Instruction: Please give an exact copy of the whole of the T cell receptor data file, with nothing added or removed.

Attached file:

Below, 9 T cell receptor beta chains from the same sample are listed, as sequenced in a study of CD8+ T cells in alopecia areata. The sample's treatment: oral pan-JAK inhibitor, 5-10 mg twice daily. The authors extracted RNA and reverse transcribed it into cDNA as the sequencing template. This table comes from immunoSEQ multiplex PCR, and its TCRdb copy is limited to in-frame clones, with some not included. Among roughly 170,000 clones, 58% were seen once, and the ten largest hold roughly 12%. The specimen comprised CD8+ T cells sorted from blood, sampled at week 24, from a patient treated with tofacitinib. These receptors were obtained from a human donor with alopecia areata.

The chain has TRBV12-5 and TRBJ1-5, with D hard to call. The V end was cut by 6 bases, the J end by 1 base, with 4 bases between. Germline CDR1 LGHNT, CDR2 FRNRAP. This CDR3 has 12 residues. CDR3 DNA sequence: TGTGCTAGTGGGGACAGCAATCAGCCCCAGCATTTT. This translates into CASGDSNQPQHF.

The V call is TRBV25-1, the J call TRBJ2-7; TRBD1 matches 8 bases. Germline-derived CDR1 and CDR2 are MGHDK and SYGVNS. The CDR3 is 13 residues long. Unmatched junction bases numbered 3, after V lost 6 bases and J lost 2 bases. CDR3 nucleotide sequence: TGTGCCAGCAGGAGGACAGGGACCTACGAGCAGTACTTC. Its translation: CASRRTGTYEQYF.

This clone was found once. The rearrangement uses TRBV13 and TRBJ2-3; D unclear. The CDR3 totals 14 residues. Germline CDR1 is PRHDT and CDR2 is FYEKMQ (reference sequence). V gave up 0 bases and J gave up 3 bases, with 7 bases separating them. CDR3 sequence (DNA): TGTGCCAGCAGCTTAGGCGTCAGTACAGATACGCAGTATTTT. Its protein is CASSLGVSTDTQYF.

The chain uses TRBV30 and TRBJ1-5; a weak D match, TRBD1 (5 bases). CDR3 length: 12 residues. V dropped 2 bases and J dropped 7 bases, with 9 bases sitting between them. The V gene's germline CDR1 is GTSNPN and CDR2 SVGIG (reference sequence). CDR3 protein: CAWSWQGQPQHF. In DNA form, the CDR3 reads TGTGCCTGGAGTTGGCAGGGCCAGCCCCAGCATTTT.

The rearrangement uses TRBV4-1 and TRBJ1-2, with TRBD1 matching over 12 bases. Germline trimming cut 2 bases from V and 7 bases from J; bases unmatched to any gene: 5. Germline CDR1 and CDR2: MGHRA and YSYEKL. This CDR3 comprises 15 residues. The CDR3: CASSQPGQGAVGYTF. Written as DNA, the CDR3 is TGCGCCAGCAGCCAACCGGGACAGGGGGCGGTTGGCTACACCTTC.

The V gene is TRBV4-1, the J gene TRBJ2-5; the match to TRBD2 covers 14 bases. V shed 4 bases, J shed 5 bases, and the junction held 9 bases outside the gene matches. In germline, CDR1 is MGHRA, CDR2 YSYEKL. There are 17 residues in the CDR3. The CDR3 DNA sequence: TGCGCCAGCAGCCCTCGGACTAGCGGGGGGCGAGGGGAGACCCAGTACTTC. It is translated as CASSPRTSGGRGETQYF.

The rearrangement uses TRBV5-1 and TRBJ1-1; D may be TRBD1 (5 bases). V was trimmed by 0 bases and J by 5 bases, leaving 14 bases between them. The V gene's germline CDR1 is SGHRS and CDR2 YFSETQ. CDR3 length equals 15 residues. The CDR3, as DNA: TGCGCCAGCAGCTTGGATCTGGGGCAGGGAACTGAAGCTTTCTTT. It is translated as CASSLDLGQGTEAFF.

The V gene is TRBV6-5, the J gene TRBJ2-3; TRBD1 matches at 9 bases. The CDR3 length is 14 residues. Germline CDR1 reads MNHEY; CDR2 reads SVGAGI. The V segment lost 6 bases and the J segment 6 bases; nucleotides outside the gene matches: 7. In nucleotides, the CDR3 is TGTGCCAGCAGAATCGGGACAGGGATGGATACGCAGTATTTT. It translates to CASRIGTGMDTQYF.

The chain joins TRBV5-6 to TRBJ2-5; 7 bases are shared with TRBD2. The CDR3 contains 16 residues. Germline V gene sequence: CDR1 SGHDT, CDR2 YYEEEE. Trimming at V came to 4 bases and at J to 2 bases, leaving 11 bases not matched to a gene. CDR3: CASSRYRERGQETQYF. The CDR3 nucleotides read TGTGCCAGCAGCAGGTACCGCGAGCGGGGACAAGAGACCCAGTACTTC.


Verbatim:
Below, 9 T cell receptor beta chains from the same sample are listed, as sequenced in a study of CD8+ T cells in alopecia areata. The sample's treatment: oral pan-JAK inhibitor, 5-10 mg twice daily. The authors extracted RNA and reverse transcribed it into cDNA as the sequencing template. This table comes from immunoSEQ multiplex PCR, and its TCRdb copy is limited to in-frame clones, with some not included. Among roughly 170,000 clones, 58% were seen once, and the ten largest hold roughly 12%. The specimen comprised CD8+ T cells sorted from blood, sampled at week 24, from a patient treated with tofacitinib. These receptors were obtained from a human donor with alopecia areata.

The chain has TRBV12-5 and TRBJ1-5, with D hard to call. The V end was cut by 6 bases, the J end by 1 base, with 4 bases between. Germline CDR1 LGHNT, CDR2 FRNRAP. This CDR3 has 12 residues. CDR3 DNA sequence: TGTGCTAGTGGGGACAGCAATCAGCCCCAGCATTTT. This translates into CASGDSNQPQHF.

The V call is TRBV25-1, the J call TRBJ2-7; TRBD1 matches 8 bases. Germline-derived CDR1 and CDR2 are MGHDK and SYGVNS. The CDR3 is 13 residues long. Unmatched junction bases numbered 3, after V lost 6 bases and J lost 2 bases. CDR3 nucleotide sequence: TGTGCCAGCAGGAGGACAGGGACCTACGAGCAGTACTTC. Its translation: CASRRTGTYEQYF.

This clone was found once. The rearrangement uses TRBV13 and TRBJ2-3; D unclear. The CDR3 totals 14 residues. Germline CDR1 is PRHDT and CDR2 is FYEKMQ (reference sequence). V gave up 0 bases and J gave up 3 bases, with 7 bases separating them. CDR3 sequence (DNA): TGTGCCAGCAGCTTAGGCGTCAGTACAGATACGCAGTATTTT. Its protein is CASSLGVSTDTQYF.

The chain uses TRBV30 and TRBJ1-5; a weak D match, TRBD1 (5 bases). CDR3 length: 12 residues. V dropped 2 bases and J dropped 7 bases, with 9 bases sitting between them. The V gene's germline CDR1 is GTSNPN and CDR2 SVGIG (reference sequence). CDR3 protein: CAWSWQGQPQHF. In DNA form, the CDR3 reads TGTGCCTGGAGTTGGCAGGGCCAGCCCCAGCATTTT.

The rearrangement uses TRBV4-1 and TRBJ1-2, with TRBD1 matching over 12 bases. Germline trimming cut 2 bases from V and 7 bases from J; bases unmatched to any gene: 5. Germline CDR1 and CDR2: MGHRA and YSYEKL. This CDR3 comprises 15 residues. The CDR3: CASSQPGQGAVGYTF. Written as DNA, the CDR3 is TGCGCCAGCAGCCAACCGGGACAGGGGGCGGTTGGCTACACCTTC.

The V gene is TRBV4-1, the J gene TRBJ2-5; the match to TRBD2 covers 14 bases. V shed 4 bases, J shed 5 bases, and the junction held 9 bases outside the gene matches. In germline, CDR1 is MGHRA, CDR2 YSYEKL. There are 17 residues in the CDR3. The CDR3 DNA sequence: TGCGCCAGCAGCCCTCGGACTAGCGGGGGGCGAGGGGAGACCCAGTACTTC. It is translated as CASSPRTSGGRGETQYF.

The rearrangement uses TRBV5-1 and TRBJ1-1; D may be TRBD1 (5 bases). V was trimmed by 0 bases and J by 5 bases, leaving 14 bases between them. The V gene's germline CDR1 is SGHRS and CDR2 YFSETQ. CDR3 length equals 15 residues. The CDR3, as DNA: TGCGCCAGCAGCTTGGATCTGGGGCAGGGAACTGAAGCTTTCTTT. It is translated as CASSLDLGQGTEAFF.

The V gene is TRBV6-5, the J gene TRBJ2-3; TRBD1 matches at 9 bases. The CDR3 length is 14 residues. Germline CDR1 reads MNHEY; CDR2 reads SVGAGI. The V segment lost 6 bases and the J segment 6 bases; nucleotides outside the gene matches: 7. In nucleotides, the CDR3 is TGTGCCAGCAGAATCGGGACAGGGATGGATACGCAGTATTTT. It translates to CASRIGTGMDTQYF.

The chain joins TRBV5-6 to TRBJ2-5; 7 bases are shared with TRBD2. The CDR3 contains 16 residues. Germline V gene sequence: CDR1 SGHDT, CDR2 YYEEEE. Trimming at V came to 4 bases and at J to 2 bases, leaving 11 bases not matched to a gene. CDR3: CASSRYRERGQETQYF. The CDR3 nucleotides read TGTGCCAGCAGCAGGTACCGCGAGCGGGGACAAGAGACCCAGTACTTC.